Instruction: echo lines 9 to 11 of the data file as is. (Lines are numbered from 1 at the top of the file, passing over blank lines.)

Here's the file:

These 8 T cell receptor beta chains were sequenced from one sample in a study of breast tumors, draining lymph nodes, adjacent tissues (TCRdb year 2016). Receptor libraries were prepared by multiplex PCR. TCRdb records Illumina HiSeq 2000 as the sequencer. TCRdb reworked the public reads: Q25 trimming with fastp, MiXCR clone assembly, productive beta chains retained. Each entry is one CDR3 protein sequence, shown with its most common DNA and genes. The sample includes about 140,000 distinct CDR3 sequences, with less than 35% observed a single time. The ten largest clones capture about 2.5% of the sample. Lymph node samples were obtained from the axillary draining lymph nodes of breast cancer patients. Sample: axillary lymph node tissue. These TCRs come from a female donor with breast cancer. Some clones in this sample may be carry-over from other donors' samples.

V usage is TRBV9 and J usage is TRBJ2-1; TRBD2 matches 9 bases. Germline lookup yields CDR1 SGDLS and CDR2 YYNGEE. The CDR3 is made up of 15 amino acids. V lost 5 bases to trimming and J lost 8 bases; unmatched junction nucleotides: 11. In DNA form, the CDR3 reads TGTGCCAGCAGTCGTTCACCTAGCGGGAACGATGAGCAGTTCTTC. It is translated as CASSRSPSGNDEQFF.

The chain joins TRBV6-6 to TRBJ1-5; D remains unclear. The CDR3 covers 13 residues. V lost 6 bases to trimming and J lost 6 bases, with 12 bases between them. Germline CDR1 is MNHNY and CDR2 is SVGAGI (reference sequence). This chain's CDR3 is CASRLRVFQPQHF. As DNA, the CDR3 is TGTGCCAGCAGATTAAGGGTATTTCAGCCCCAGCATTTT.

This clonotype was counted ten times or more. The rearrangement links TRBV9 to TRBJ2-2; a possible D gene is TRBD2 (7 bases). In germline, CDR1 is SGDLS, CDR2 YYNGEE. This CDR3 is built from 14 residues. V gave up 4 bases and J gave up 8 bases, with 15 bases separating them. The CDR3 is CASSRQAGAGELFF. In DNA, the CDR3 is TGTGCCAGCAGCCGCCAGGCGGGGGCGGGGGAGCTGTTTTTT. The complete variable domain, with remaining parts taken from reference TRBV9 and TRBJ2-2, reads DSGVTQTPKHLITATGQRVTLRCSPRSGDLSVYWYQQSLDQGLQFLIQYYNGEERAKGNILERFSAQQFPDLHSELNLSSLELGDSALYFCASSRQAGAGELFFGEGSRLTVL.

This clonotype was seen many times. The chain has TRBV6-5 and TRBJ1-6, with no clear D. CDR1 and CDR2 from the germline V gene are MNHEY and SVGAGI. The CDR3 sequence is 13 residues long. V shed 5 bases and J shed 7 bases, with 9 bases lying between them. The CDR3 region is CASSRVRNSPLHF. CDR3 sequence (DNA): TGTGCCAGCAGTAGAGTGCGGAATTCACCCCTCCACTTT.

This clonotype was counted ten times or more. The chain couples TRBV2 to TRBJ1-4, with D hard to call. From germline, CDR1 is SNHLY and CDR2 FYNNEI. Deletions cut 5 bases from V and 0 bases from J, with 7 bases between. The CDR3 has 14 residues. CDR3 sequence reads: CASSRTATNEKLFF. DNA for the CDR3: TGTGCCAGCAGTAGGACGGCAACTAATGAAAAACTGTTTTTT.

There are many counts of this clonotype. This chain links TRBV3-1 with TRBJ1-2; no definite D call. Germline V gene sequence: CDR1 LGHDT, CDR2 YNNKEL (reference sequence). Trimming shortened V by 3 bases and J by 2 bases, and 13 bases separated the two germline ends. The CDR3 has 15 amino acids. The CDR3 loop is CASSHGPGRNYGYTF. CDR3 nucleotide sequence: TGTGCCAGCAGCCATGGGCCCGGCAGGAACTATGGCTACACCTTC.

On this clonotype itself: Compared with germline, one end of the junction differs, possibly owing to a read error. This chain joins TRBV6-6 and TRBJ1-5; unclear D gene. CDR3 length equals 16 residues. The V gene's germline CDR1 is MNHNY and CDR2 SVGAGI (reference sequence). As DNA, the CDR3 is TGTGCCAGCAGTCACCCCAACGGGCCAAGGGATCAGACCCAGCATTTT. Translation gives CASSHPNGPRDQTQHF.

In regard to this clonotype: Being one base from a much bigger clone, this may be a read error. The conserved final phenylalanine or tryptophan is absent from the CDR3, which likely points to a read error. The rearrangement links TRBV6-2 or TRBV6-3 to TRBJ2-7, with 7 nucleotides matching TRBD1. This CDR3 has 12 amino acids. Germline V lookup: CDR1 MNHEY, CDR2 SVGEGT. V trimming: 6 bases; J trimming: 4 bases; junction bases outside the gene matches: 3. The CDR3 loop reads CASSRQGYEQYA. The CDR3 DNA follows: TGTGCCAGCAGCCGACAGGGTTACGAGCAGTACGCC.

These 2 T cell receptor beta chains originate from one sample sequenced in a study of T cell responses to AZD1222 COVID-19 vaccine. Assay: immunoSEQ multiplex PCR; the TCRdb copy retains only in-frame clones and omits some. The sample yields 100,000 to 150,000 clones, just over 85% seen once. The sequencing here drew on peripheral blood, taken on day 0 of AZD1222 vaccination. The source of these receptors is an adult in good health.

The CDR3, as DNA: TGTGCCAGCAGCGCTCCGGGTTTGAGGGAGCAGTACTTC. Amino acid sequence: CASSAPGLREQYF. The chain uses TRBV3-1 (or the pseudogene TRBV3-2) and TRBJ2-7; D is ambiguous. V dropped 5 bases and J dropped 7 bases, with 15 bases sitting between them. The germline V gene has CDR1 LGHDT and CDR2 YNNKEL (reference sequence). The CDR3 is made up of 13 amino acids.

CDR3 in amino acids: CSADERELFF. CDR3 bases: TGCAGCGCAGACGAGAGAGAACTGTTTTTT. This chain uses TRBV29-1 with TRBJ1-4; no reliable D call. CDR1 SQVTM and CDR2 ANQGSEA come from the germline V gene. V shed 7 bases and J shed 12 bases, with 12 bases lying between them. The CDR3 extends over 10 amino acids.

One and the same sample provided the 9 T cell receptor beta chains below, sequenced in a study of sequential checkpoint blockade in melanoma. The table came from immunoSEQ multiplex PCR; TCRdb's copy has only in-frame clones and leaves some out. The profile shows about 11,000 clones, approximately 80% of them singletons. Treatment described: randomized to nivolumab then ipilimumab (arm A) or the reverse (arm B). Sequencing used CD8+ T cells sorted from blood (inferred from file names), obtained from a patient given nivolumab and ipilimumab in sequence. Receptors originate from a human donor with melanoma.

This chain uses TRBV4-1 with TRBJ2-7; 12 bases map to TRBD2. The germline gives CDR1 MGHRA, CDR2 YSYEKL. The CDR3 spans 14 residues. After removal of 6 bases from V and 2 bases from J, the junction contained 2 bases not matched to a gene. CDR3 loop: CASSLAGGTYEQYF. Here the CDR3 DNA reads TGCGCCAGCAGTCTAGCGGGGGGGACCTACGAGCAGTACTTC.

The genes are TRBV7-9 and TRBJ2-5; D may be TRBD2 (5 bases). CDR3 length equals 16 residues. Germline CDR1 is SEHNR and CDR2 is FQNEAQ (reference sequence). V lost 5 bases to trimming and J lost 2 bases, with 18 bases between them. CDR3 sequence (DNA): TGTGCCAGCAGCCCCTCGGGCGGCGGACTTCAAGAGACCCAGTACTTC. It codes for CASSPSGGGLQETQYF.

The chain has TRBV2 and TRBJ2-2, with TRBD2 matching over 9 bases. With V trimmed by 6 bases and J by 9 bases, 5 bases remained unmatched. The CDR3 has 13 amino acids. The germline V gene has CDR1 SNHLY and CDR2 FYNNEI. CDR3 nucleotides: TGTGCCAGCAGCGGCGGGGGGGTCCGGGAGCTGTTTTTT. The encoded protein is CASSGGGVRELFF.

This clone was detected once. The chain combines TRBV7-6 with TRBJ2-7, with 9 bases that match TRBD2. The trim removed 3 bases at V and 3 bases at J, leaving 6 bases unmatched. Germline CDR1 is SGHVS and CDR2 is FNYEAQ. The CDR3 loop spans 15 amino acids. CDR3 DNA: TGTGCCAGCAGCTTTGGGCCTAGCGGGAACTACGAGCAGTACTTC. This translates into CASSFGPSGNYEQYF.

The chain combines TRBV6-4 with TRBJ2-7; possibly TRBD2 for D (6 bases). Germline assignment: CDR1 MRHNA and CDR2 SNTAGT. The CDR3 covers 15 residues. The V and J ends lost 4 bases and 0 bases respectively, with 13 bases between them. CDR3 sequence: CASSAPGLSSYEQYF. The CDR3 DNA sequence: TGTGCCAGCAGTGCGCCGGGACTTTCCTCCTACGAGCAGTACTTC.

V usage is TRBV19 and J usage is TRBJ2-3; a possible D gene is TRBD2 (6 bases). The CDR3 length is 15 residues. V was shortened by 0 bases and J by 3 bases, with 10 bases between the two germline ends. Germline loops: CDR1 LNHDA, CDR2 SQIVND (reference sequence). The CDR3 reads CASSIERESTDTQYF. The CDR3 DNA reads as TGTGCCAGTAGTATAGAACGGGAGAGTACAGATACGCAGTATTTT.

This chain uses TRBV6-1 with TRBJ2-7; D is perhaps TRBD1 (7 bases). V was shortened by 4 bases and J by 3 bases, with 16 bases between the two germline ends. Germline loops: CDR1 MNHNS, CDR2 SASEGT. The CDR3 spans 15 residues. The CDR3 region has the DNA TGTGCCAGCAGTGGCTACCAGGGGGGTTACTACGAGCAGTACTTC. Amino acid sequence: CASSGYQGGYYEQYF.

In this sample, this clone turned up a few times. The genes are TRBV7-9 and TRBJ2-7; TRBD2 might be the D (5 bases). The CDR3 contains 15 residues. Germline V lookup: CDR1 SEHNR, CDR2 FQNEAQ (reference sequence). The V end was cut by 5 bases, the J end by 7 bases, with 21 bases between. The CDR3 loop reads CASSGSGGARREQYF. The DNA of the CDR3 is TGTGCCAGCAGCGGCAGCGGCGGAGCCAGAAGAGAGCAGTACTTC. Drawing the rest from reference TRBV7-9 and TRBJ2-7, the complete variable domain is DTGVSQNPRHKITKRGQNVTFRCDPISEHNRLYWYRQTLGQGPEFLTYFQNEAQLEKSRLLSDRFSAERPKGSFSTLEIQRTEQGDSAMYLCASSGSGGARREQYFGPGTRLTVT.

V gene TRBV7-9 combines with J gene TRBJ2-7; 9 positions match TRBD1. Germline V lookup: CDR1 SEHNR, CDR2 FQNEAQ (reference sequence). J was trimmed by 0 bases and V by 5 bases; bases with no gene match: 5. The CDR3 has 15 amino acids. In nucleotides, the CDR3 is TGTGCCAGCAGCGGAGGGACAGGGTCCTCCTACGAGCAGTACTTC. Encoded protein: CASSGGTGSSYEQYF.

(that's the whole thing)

In regard to this clonotype: Being one base from a much bigger clone, this may be a read error. The conserved final phenylalanine or tryptophan is absent from the CDR3, which likely points to a read error. The rearrangement links TRBV6-2 or TRBV6-3 to TRBJ2-7, with 7 nucleotides matching TRBD1. This CDR3 has 12 amino acids. Germline V lookup: CDR1 MNHEY, CDR2 SVGEGT. V trimming: 6 bases; J trimming: 4 bases; junction bases outside the gene matches: 3. The CDR3 loop reads CASSRQGYEQYA. The CDR3 DNA follows: TGTGCCAGCAGCCGACAGGGTTACGAGCAGTACGCC.

These 2 T cell receptor beta chains originate from one sample sequenced in a study of T cell responses to AZD1222 COVID-19 vaccine. Assay: immunoSEQ multiplex PCR; the TCRdb copy retains only in-frame clones and omits some. The sample yields 100,000 to 150,000 clones, just over 85% seen once. The sequencing here drew on peripheral blood, taken on day 0 of AZD1222 vaccination. The source of these receptors is an adult in good health.

The CDR3, as DNA: TGTGCCAGCAGCGCTCCGGGTTTGAGGGAGCAGTACTTC. Amino acid sequence: CASSAPGLREQYF. The chain uses TRBV3-1 (or the pseudogene TRBV3-2) and TRBJ2-7; D is ambiguous. V dropped 5 bases and J dropped 7 bases, with 15 bases sitting between them. The germline V gene has CDR1 LGHDT and CDR2 YNNKEL (reference sequence). The CDR3 is made up of 13 amino acids.